Tuesday, February 16, 1999

Bearcats regain their focus

UC shows intensity at hard practice

The Cincinnati Enquirer

        Knocked from the ranks of college basketball's heavyweights with three straight losses, the University of Cincinnati retreated to the gym Monday seeking an edge.

        Coach Bob Huggins found it in a grueling session resembling track more than basketball less than 24 hours after Sunday's turnover-strewn 69-57 loss in St. Louis.

        Junior forward Ryan Fletcher, sporting a cut above his right eye, pronounced the workout a success. He knocked heads chasing a loose ball in one of Monday's skirmishes, an intense play he admitted wouldn't have been made last week.

        “We needed a basketball to decide how much we were going to run, that's the only thing we needed it for,” Fletcher said.

        “We needed to see how many turnovers we'd have and how many sprints we'd run. If we had a turnover, or didn't play hard enough on defense to cause a turnover, we'd run. We needed it. He got our attention. We've got to be focused. And if we're not, he's going to penalize us.”

        Huggins cut short the practice by about an hour, for a variety of reasons, he said.

        Maybe for health.

        Asked what would have happened if the workout went three hours, Fletcher said, “a lot of guys would have been puking.”

        But Huggins got what he wanted in preparation for Wednesday's home game against the North Carolina-Charlotte team that gave the Bearcats their first loss.

        Intensity. Focus. Competition.

        “Now we've got to do it tomorrow,” Fletcher said. “It can't be just a one-day thing.”

        Fletcher said there were 11 turnovers in the first scrimmage, seven in the second, three in the third. Senior guard Melvin Levett, who says the team's main problem is turnovers down the stretch, noticed.

        “In four years, I've about seen every side of (Huggins),” Levett said. “I've seen him at the peak of his madness. Today was kind of subtle. He was laid back. There was nothing new. If he didn't like what we did, he was going to penalize us.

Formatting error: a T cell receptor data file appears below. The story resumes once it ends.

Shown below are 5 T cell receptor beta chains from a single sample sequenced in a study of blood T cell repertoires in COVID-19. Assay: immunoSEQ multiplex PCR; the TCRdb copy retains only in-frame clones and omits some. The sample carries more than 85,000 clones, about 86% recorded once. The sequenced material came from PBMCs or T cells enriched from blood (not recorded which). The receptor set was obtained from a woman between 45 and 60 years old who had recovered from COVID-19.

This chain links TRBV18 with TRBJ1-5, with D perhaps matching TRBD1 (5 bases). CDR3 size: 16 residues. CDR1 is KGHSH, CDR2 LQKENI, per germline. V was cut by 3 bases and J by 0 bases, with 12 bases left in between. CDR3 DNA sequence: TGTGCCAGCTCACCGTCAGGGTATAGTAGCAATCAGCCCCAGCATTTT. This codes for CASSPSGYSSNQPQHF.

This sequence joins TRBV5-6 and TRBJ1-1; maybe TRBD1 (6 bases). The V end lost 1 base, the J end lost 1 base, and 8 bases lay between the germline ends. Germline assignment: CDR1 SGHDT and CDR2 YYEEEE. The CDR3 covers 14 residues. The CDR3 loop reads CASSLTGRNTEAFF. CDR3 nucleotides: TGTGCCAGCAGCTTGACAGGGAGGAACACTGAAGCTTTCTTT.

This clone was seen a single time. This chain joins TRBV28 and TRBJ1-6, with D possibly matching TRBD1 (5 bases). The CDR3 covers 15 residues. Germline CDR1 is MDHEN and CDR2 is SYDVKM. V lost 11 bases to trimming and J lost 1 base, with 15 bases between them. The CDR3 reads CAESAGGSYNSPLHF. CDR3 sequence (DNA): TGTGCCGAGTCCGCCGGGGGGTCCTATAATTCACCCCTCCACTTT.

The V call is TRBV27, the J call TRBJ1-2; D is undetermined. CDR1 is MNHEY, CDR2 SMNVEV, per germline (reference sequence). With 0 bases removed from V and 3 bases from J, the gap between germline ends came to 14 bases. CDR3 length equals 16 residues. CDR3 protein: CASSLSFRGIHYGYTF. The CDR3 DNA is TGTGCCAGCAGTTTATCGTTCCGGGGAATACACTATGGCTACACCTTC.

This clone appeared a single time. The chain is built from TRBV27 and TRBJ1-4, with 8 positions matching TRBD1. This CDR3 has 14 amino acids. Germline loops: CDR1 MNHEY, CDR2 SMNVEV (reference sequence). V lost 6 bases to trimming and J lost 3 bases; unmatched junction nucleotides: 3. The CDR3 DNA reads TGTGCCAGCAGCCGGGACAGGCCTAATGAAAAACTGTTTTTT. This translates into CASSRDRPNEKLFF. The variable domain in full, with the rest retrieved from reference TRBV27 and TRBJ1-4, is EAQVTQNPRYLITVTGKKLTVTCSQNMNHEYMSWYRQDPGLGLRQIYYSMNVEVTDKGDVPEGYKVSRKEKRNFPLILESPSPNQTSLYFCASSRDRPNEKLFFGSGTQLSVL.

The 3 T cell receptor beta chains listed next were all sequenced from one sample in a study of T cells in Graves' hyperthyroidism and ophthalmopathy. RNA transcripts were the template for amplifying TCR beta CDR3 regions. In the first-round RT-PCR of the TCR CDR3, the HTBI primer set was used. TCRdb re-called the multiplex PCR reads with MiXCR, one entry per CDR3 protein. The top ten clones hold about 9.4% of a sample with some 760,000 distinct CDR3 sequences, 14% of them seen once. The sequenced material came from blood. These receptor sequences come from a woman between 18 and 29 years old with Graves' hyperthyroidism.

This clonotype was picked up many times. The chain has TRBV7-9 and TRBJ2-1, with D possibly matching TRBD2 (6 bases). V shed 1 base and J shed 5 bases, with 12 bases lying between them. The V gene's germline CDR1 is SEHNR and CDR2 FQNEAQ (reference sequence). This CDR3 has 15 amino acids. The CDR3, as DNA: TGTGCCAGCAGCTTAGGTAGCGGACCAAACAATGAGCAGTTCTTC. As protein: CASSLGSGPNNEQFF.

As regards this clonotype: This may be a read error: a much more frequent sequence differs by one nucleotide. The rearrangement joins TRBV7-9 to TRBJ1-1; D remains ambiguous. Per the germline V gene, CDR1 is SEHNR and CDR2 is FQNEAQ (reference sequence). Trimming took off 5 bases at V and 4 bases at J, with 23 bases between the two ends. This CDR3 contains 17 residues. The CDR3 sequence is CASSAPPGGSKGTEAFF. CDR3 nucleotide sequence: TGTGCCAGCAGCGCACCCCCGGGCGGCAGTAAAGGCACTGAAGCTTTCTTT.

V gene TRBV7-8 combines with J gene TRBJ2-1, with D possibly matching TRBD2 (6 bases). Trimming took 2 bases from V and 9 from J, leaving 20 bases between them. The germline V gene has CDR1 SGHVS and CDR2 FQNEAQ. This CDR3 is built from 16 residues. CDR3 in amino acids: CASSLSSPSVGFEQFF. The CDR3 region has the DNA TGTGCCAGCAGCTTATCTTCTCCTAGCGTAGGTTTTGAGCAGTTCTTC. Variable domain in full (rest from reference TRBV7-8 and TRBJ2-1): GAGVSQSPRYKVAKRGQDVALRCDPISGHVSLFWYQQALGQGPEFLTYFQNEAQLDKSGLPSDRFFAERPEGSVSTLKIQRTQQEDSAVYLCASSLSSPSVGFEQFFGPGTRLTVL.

“We need to buy into it. He's been saying the stuff for three, four weeks,” Levett said. “Now maybe we'll start listening. When you look at it, it really is the players. The players are the ones running up and down the floor shooting the ball. We just didn't want to believe it, I guess ... It's nobody else. Not the coaches or the referee. It's just the players.”

        If Monday's practice was a physical turning point, Sunday's postgame soul-searching might be a psychological one. Players and coaches hashed things over for 45 minutes. Fletcher said teammates were concerned about guys not playing hard enough or playing to potential.

        “It was a time to get it off your chest,” Levett said. “We've got to start taking care of the ball down the stretch. Nobody's pointing fingers at anyone. That's not what you do when you play for a team. We've just got to get the chemistry back and get ready for Charlotte.”

        The Bearcats refused to talk to the media after Sunday's game, but Fletcher said it wasn't an organized or ordered boycott.

        “I think guys were just disgusted about how we played and we were sick of saying why and what we were going to do to stop it,” Fletcher said. “My family called, kids on campus, even my roommate was asking what happened. I just said, "We lost. I don't want to talk about it.'”

        Huggins said before practice his technical foul Sunday didn't hurt the team. He also said center Kenyon Martin isn't getting foul calls.

        “How much am I supposed to sit there and take?” Huggins said. “Really, I thought I was pretty good (until then). At a certain point in time, you've got to fight for your team.

        “All this stuff about mellowing out and (being) nicer and all that stuff — I don't know. But I don't think that hurt the team. Throwing the ball away hurt the team.”

        Huggins also defended point guard Michael Horton after Sunday's seven-turnover effort.

        “I think our big guys are playing dreadful right now,” Huggins said. “We're not rebounding and not scoring inside. Everybody wants to point at Mike, and it's not all Mike's fault.”


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